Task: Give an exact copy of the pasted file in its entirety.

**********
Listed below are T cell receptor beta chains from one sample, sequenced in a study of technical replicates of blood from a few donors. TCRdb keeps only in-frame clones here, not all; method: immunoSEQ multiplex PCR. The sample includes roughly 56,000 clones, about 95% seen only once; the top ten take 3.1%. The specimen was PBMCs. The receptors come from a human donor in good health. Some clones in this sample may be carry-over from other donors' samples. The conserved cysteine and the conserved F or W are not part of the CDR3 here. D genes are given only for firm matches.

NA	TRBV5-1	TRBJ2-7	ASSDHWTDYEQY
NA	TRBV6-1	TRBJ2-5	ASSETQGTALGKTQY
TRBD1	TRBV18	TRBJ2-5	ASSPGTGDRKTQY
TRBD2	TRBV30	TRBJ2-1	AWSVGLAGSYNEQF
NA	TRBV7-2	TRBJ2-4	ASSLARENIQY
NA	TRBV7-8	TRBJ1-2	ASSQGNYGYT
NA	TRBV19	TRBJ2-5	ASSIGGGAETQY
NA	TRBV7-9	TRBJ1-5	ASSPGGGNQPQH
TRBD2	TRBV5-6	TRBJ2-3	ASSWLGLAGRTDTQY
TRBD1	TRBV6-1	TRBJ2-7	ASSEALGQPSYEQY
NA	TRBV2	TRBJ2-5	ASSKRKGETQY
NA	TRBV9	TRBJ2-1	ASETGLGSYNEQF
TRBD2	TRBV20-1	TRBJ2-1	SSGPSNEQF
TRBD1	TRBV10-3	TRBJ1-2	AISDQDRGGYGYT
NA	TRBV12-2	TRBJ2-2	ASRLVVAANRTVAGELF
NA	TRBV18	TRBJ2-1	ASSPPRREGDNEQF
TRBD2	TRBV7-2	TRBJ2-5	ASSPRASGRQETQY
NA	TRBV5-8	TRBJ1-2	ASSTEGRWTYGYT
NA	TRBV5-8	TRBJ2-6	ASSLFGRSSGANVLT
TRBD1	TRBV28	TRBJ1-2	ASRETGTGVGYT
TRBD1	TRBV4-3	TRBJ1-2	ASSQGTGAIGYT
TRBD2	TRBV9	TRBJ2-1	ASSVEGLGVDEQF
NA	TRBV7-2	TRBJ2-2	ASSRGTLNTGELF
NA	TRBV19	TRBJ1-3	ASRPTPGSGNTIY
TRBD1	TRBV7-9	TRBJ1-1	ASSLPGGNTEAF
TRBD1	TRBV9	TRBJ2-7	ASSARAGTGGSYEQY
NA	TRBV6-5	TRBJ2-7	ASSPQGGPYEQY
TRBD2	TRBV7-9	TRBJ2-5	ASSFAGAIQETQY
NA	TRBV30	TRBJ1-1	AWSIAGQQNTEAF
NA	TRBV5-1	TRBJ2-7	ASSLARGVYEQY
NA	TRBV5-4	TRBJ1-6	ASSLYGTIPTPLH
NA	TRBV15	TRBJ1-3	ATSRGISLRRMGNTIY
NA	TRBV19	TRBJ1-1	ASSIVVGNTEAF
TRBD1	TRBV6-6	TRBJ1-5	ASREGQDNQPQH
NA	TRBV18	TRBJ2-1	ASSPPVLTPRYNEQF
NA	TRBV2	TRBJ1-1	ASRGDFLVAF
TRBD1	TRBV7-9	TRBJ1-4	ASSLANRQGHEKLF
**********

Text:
Listed below are T cell receptor beta chains from one sample, sequenced in a study of technical replicates of blood from a few donors. TCRdb keeps only in-frame clones here, not all; method: immunoSEQ multiplex PCR. The sample includes roughly 56,000 clones, about 95% seen only once; the top ten take 3.1%. The specimen was PBMCs. The receptors come from a human donor in good health. Some clones in this sample may be carry-over from other donors' samples. The conserved cysteine and the conserved F or W are not part of the CDR3 here. D genes are given only for firm matches.

NA	TRBV5-1	TRBJ2-7	ASSDHWTDYEQY
NA	TRBV6-1	TRBJ2-5	ASSETQGTALGKTQY
TRBD1	TRBV18	TRBJ2-5	ASSPGTGDRKTQY
TRBD2	TRBV30	TRBJ2-1	AWSVGLAGSYNEQF
NA	TRBV7-2	TRBJ2-4	ASSLARENIQY
NA	TRBV7-8	TRBJ1-2	ASSQGNYGYT
NA	TRBV19	TRBJ2-5	ASSIGGGAETQY
NA	TRBV7-9	TRBJ1-5	ASSPGGGNQPQH
TRBD2	TRBV5-6	TRBJ2-3	ASSWLGLAGRTDTQY
TRBD1	TRBV6-1	TRBJ2-7	ASSEALGQPSYEQY
NA	TRBV2	TRBJ2-5	ASSKRKGETQY
NA	TRBV9	TRBJ2-1	ASETGLGSYNEQF
TRBD2	TRBV20-1	TRBJ2-1	SSGPSNEQF
TRBD1	TRBV10-3	TRBJ1-2	AISDQDRGGYGYT
NA	TRBV12-2	TRBJ2-2	ASRLVVAANRTVAGELF
NA	TRBV18	TRBJ2-1	ASSPPRREGDNEQF
TRBD2	TRBV7-2	TRBJ2-5	ASSPRASGRQETQY
NA	TRBV5-8	TRBJ1-2	ASSTEGRWTYGYT
NA	TRBV5-8	TRBJ2-6	ASSLFGRSSGANVLT
TRBD1	TRBV28	TRBJ1-2	ASRETGTGVGYT
TRBD1	TRBV4-3	TRBJ1-2	ASSQGTGAIGYT
TRBD2	TRBV9	TRBJ2-1	ASSVEGLGVDEQF
NA	TRBV7-2	TRBJ2-2	ASSRGTLNTGELF
NA	TRBV19	TRBJ1-3	ASRPTPGSGNTIY
TRBD1	TRBV7-9	TRBJ1-1	ASSLPGGNTEAF
TRBD1	TRBV9	TRBJ2-7	ASSARAGTGGSYEQY
NA	TRBV6-5	TRBJ2-7	ASSPQGGPYEQY
TRBD2	TRBV7-9	TRBJ2-5	ASSFAGAIQETQY
NA	TRBV30	TRBJ1-1	AWSIAGQQNTEAF
NA	TRBV5-1	TRBJ2-7	ASSLARGVYEQY
NA	TRBV5-4	TRBJ1-6	ASSLYGTIPTPLH
NA	TRBV15	TRBJ1-3	ATSRGISLRRMGNTIY
NA	TRBV19	TRBJ1-1	ASSIVVGNTEAF
TRBD1	TRBV6-6	TRBJ1-5	ASREGQDNQPQH
NA	TRBV18	TRBJ2-1	ASSPPVLTPRYNEQF
NA	TRBV2	TRBJ1-1	ASRGDFLVAF
TRBD1	TRBV7-9	TRBJ1-4	ASSLANRQGHEKLF